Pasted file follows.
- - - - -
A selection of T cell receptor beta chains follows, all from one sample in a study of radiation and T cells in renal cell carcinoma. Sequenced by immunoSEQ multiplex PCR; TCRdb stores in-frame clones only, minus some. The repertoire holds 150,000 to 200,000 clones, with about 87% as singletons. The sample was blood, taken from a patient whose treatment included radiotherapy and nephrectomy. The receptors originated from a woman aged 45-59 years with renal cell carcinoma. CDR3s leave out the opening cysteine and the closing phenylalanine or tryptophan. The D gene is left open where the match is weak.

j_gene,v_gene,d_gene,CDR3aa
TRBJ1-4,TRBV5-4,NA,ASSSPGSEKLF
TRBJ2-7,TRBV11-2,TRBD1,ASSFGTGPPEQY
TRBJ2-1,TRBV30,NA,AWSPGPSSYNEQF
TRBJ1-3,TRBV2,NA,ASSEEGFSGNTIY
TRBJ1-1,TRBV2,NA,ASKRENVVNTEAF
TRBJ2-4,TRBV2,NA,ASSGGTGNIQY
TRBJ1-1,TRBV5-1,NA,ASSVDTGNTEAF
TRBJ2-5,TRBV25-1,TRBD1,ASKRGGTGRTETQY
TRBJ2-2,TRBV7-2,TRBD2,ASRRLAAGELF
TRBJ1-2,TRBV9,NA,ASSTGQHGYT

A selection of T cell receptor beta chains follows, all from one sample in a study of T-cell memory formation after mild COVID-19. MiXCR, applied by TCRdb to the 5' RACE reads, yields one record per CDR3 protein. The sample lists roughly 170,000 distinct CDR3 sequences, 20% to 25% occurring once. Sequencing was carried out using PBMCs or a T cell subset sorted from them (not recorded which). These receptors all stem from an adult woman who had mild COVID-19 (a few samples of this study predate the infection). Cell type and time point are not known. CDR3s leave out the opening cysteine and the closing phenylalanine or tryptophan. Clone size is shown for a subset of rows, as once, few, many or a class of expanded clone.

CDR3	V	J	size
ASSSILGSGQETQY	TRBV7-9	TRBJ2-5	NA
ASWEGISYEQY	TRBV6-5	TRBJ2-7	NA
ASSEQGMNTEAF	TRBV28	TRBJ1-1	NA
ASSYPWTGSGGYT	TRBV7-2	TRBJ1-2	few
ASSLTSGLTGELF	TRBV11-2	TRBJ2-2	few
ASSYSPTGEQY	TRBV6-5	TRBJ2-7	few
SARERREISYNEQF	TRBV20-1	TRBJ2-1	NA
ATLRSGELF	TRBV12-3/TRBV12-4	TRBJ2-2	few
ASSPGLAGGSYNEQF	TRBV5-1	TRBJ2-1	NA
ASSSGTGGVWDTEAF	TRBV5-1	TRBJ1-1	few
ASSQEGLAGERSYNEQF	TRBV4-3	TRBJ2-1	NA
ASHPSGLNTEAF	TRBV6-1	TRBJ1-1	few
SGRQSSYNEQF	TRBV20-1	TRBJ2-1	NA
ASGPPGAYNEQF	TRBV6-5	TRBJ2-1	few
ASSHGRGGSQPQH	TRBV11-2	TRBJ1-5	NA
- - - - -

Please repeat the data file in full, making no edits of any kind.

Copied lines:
A selection of T cell receptor beta chains follows, all from one sample in a study of radiation and T cells in renal cell carcinoma. Sequenced by immunoSEQ multiplex PCR; TCRdb stores in-frame clones only, minus some. The repertoire holds 150,000 to 200,000 clones, with about 87% as singletons. The sample was blood, taken from a patient whose treatment included radiotherapy and nephrectomy. The receptors originated from a woman aged 45-59 years with renal cell carcinoma. CDR3s leave out the opening cysteine and the closing phenylalanine or tryptophan. The D gene is left open where the match is weak.

j_gene,v_gene,d_gene,CDR3aa
TRBJ1-4,TRBV5-4,NA,ASSSPGSEKLF
TRBJ2-7,TRBV11-2,TRBD1,ASSFGTGPPEQY
TRBJ2-1,TRBV30,NA,AWSPGPSSYNEQF
TRBJ1-3,TRBV2,NA,ASSEEGFSGNTIY
TRBJ1-1,TRBV2,NA,ASKRENVVNTEAF
TRBJ2-4,TRBV2,NA,ASSGGTGNIQY
TRBJ1-1,TRBV5-1,NA,ASSVDTGNTEAF
TRBJ2-5,TRBV25-1,TRBD1,ASKRGGTGRTETQY
TRBJ2-2,TRBV7-2,TRBD2,ASRRLAAGELF
TRBJ1-2,TRBV9,NA,ASSTGQHGYT

A selection of T cell receptor beta chains follows, all from one sample in a study of T-cell memory formation after mild COVID-19. MiXCR, applied by TCRdb to the 5' RACE reads, yields one record per CDR3 protein. The sample lists roughly 170,000 distinct CDR3 sequences, 20% to 25% occurring once. Sequencing was carried out using PBMCs or a T cell subset sorted from them (not recorded which). These receptors all stem from an adult woman who had mild COVID-19 (a few samples of this study predate the infection). Cell type and time point are not known. CDR3s leave out the opening cysteine and the closing phenylalanine or tryptophan. Clone size is shown for a subset of rows, as once, few, many or a class of expanded clone.

CDR3	V	J	size
ASSSILGSGQETQY	TRBV7-9	TRBJ2-5	NA
ASWEGISYEQY	TRBV6-5	TRBJ2-7	NA
ASSEQGMNTEAF	TRBV28	TRBJ1-1	NA
ASSYPWTGSGGYT	TRBV7-2	TRBJ1-2	few
ASSLTSGLTGELF	TRBV11-2	TRBJ2-2	few
ASSYSPTGEQY	TRBV6-5	TRBJ2-7	few
SARERREISYNEQF	TRBV20-1	TRBJ2-1	NA
ATLRSGELF	TRBV12-3/TRBV12-4	TRBJ2-2	few
ASSPGLAGGSYNEQF	TRBV5-1	TRBJ2-1	NA
ASSSGTGGVWDTEAF	TRBV5-1	TRBJ1-1	few
ASSQEGLAGERSYNEQF	TRBV4-3	TRBJ2-1	NA
ASHPSGLNTEAF	TRBV6-1	TRBJ1-1	few
SGRQSSYNEQF	TRBV20-1	TRBJ2-1	NA
ASGPPGAYNEQF	TRBV6-5	TRBJ2-1	few
ASSHGRGGSQPQH	TRBV11-2	TRBJ1-5	NA